Using load_ard to load and cloud mask Landsat and Sentinel-2 758d339dd3184e3c82d79dd68913e1b3

Description

This notebook demonstrates how to use the load_ard function to import a time series of cloud-free observations from multiple Landsat (i.e. Landsat 5, 7, 8 and 9) or Sentinel-2 (i.e. Sentinel-2A and 2B) satellite products. The function can automatically apply pixel quality masking (e.g. cloud masking) to the input data and return all available data from multiple sensors as a single combined xarray.Dataset.

Optionally, the function can be used to return only observations that contain a minimum proportion of good quality, non-cloudy or shadowed pixels. This can be used to extract visually appealing time series of observations that are not affected by cloud.

The function supports the following Digital Earth Australia products:

Geoscience Australia Landsat Collection 3:

  • ga_ls5t_ard_3, ga_ls7e_ard_3, ga_ls8c_ard_3, ga_ls9c_ard_3

Geoscience Australia Sentinel-2 Collection 3:

  • ga_s2am_ard_3, ga_s2bm_ard_3

This notebook demonstrates how to use load_ard to:

  1. Load and combine Landsat 5, 7, 8 and 9 data into a single xarray.Dataset

  2. Mask out clouds using the “Fmask” cloud mask

  3. Filter resulting data to keep only cloud-free observations

  4. Clean and dilate a cloud mask using morphological filtering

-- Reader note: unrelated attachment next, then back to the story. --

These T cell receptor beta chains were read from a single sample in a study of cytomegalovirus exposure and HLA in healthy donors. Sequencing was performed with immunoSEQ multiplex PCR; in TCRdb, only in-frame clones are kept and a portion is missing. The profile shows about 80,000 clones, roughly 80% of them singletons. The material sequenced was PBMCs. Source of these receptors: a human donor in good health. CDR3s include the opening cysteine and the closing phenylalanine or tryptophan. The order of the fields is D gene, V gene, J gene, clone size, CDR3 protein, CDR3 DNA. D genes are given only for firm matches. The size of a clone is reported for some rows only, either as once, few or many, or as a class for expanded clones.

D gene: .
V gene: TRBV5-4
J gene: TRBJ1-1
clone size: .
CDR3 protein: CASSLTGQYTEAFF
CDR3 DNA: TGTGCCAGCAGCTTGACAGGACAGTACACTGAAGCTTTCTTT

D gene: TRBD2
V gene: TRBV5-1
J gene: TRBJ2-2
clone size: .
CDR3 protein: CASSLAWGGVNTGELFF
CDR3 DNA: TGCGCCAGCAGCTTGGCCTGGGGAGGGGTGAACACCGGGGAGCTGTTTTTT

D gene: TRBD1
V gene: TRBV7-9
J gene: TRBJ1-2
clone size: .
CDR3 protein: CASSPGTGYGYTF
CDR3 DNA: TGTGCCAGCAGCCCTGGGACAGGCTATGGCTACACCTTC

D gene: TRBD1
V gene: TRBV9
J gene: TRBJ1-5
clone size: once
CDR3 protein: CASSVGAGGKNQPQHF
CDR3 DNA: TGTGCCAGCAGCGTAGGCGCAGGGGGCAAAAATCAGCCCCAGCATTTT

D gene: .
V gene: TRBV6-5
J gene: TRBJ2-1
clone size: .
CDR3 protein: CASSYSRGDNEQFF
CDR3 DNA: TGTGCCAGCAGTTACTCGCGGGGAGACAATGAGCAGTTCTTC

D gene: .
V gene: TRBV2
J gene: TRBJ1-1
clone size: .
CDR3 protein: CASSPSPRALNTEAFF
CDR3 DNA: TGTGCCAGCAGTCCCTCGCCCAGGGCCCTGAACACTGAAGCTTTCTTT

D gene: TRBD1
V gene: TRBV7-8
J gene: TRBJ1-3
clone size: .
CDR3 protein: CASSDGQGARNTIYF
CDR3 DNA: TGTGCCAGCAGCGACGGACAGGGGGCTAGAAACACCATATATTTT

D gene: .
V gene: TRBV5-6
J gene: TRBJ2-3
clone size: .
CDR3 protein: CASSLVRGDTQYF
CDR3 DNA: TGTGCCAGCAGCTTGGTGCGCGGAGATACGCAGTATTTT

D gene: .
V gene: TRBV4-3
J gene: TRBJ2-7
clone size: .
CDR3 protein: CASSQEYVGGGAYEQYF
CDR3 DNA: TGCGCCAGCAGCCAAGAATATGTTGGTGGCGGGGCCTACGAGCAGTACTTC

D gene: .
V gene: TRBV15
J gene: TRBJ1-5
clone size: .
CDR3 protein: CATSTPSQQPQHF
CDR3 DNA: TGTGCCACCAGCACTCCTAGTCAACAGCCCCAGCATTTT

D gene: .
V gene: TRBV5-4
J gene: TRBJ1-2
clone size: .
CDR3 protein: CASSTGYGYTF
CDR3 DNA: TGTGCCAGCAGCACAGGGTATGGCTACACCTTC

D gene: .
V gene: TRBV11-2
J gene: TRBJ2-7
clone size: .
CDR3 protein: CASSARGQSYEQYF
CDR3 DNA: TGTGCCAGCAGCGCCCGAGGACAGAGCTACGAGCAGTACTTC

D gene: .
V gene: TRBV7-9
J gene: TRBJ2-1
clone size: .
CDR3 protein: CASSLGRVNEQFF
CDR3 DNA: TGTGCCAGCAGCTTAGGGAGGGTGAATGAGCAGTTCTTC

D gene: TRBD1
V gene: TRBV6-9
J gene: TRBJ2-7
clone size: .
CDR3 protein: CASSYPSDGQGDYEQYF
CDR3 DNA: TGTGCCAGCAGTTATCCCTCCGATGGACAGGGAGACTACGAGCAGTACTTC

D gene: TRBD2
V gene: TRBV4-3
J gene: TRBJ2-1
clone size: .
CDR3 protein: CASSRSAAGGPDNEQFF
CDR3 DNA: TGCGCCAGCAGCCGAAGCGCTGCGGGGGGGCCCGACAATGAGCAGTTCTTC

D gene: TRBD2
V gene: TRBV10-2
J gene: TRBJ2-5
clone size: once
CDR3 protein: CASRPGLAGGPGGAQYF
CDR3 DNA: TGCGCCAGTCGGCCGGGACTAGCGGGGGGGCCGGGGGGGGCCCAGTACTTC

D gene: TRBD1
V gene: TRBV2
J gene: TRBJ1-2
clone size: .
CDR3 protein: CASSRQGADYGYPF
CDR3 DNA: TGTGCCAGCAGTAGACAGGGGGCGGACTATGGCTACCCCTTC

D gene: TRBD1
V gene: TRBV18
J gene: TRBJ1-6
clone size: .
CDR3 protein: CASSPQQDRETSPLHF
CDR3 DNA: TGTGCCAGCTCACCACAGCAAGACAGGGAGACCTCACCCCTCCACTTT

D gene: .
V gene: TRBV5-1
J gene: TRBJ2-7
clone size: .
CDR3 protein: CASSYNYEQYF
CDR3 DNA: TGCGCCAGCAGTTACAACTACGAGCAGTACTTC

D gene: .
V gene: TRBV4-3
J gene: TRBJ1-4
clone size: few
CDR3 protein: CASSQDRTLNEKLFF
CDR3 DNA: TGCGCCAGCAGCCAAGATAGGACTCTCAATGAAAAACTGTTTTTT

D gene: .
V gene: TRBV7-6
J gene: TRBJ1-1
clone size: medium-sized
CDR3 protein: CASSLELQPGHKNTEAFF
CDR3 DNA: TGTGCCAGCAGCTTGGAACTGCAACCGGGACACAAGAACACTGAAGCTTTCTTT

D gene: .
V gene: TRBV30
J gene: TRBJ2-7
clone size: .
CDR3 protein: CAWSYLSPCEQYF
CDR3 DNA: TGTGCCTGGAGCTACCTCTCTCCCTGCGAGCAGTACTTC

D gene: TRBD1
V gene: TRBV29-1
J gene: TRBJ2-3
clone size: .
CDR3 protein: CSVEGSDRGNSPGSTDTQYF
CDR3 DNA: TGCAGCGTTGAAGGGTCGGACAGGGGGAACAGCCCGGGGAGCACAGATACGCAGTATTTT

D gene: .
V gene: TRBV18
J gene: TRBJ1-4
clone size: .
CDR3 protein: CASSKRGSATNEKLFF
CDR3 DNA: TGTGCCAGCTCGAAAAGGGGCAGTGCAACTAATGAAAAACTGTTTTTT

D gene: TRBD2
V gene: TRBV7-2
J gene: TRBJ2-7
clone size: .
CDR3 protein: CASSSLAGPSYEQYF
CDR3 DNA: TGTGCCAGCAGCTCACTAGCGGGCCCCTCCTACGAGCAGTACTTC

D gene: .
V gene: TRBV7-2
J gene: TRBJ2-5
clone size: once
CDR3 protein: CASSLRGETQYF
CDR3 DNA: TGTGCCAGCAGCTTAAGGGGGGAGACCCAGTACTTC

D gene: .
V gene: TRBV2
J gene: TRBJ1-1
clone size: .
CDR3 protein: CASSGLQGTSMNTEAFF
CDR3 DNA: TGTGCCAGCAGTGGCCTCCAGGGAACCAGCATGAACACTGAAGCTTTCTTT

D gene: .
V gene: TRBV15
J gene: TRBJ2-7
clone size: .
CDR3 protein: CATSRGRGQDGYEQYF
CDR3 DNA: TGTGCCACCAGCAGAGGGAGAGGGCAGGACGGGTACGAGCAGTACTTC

5. Discard Landsat 7 SLC-off failure data

  6. Load and combine Sentinel-2A and Sentinel-2B data into a single xarray.Dataset

  7. Mask out clouds using the “s2cloudless” cloud mask

  8. Advanced: Filter data before loading using metadata and custom functions

  9. Advanced: Lazily load data using Dask


Getting started

To run this analysis, run all the cells in the notebook, starting with the “Load packages” cell.

Load packages

[1]:
import datacube
import matplotlib.pyplot as plt

import sys
sys.path.insert(1, '../Tools/')
from dea_tools.datahandling import load_ard
from dea_tools.plotting import rgb

Connect to the datacube

[2]:
dc = datacube.Datacube(app='Using_load_ard')

Loading and combining data from multiple Landsat sensors

The load_ard function can be used to load a single, combined timeseries of cloud-masked data from multiple Digital Earth Australia products or satellite sensors. At its simplest, you can use the function similarly to datacube.load by passing a set of spatiotemporal query parameters (e.g. x, y, time) and load parameters (measurements, output_crs, resolution, group_by etc) directly into the function (see the dc.load documentation for all possible options). The key difference from dc.load is that load_ard also requires an existing Datacube object, which is passed using the dc parameter. This gives us the flexibilty to load data from development or experimental datacubes.

In the examples below, we load three Landsat bands (red, green and blue) from the four Landsat products (Landsat 5, 7, 8 and 9) by specifying: products=['ga_ls5t_ard_3', 'ga_ls7e_ard_3', 'ga_ls8c_ard_3', 'ga_ls9c_ard_3']: